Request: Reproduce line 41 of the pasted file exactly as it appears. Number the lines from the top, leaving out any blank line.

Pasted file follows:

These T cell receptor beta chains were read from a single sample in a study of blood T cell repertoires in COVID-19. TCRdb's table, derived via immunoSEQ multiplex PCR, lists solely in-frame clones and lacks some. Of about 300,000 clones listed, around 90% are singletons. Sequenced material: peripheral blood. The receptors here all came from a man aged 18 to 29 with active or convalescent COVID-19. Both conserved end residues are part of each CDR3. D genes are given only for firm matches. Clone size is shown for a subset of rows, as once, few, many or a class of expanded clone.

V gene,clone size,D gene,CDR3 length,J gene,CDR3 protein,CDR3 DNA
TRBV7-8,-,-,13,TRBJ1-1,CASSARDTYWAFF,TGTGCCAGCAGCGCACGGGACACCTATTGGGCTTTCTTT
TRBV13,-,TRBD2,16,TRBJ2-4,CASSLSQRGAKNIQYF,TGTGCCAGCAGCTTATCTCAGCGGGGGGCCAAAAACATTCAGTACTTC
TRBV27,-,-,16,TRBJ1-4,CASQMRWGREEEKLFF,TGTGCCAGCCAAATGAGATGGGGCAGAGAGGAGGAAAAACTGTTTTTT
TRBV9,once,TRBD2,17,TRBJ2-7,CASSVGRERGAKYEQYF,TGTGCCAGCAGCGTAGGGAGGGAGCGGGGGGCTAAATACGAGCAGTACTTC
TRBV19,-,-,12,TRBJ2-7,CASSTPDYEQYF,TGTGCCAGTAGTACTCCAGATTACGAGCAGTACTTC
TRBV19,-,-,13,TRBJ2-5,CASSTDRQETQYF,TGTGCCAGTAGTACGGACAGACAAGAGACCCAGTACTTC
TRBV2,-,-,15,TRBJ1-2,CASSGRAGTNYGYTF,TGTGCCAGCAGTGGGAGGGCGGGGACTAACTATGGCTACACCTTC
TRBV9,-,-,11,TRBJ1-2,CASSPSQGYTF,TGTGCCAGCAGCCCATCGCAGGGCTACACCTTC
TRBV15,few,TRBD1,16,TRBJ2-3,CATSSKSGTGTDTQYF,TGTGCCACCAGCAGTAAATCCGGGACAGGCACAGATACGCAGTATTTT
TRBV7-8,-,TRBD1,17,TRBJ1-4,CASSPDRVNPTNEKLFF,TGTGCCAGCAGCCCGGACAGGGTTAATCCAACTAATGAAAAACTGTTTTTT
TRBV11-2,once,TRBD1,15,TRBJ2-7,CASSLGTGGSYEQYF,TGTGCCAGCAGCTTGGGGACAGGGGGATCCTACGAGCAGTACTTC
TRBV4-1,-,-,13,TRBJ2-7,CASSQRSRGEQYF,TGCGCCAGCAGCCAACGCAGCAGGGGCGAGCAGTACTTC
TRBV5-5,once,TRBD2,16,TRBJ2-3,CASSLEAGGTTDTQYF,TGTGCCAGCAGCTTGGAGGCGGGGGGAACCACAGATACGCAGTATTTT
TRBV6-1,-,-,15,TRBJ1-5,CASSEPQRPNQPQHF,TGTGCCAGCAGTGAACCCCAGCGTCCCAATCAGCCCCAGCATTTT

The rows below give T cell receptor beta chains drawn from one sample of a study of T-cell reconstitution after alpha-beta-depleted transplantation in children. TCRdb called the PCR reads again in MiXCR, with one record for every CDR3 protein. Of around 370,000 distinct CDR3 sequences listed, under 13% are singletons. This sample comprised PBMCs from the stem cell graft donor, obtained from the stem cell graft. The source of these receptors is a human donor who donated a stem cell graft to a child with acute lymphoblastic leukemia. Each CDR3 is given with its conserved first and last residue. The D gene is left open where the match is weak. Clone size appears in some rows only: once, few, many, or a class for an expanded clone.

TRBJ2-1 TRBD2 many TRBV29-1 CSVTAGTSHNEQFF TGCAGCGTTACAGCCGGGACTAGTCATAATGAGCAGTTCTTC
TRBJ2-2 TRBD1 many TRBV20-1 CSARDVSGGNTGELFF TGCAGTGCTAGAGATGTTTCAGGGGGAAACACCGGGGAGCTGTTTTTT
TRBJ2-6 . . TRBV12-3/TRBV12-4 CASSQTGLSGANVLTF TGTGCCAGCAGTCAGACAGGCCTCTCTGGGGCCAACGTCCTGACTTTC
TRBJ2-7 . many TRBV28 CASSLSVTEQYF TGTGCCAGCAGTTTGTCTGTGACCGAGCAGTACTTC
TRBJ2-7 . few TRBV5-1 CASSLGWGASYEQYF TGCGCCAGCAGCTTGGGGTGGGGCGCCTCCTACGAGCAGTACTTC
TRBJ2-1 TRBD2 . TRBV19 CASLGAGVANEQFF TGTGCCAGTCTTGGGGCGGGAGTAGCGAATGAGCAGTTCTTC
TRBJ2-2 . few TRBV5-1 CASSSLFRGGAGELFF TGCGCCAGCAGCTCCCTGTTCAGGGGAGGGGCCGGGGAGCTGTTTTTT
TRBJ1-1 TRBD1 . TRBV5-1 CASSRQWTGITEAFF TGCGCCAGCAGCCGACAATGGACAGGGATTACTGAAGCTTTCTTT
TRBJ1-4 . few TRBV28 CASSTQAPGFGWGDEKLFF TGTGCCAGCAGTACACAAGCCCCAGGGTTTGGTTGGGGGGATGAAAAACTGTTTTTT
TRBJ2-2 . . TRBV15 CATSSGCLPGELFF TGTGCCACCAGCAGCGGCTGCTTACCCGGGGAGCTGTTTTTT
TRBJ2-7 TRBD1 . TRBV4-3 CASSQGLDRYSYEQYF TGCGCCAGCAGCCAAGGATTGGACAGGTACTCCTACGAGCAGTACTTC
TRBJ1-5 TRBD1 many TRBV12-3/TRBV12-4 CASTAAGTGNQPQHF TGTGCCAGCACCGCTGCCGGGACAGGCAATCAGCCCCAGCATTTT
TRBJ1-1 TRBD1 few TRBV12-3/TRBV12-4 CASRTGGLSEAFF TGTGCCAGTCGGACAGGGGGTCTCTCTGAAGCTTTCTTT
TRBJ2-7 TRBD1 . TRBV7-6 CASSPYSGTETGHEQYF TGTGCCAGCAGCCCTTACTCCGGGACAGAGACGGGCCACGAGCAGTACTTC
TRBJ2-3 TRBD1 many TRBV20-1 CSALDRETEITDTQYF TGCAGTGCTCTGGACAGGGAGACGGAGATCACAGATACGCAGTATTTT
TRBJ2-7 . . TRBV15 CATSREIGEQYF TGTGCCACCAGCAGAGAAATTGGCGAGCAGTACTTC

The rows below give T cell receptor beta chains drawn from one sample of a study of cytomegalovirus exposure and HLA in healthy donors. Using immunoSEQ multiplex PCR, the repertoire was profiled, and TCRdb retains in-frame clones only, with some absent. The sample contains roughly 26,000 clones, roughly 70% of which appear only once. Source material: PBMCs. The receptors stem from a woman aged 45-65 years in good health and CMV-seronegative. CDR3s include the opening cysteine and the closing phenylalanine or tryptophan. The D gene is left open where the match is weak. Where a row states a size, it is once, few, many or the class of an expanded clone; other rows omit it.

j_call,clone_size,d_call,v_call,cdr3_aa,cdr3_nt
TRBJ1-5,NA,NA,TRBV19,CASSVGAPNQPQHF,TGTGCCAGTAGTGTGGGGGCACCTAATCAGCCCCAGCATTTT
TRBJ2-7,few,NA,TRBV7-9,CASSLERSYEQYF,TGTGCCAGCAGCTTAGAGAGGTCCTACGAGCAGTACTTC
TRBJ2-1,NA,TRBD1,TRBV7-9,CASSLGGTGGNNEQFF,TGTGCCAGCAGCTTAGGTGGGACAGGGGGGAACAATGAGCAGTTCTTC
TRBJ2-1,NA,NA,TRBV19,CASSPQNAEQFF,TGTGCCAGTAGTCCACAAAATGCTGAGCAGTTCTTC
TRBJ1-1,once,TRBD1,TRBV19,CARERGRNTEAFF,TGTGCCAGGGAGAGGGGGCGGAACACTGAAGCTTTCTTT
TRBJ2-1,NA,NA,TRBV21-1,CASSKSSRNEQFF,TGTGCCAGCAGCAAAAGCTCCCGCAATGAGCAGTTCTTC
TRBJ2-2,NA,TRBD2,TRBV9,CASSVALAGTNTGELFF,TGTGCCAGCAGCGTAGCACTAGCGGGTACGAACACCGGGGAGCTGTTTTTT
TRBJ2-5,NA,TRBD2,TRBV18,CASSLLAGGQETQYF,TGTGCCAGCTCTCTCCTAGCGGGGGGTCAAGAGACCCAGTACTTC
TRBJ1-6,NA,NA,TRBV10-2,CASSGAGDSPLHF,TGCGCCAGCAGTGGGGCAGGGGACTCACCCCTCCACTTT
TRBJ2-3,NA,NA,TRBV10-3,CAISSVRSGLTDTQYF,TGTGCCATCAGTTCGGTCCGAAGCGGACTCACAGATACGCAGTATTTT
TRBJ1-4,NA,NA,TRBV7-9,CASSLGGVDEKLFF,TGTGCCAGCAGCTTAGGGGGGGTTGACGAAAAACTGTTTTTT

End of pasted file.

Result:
TRBJ2-1,NA,NA,TRBV21-1,CASSKSSRNEQFF,TGTGCCAGCAGCAAAAGCTCCCGCAATGAGCAGTTCTTC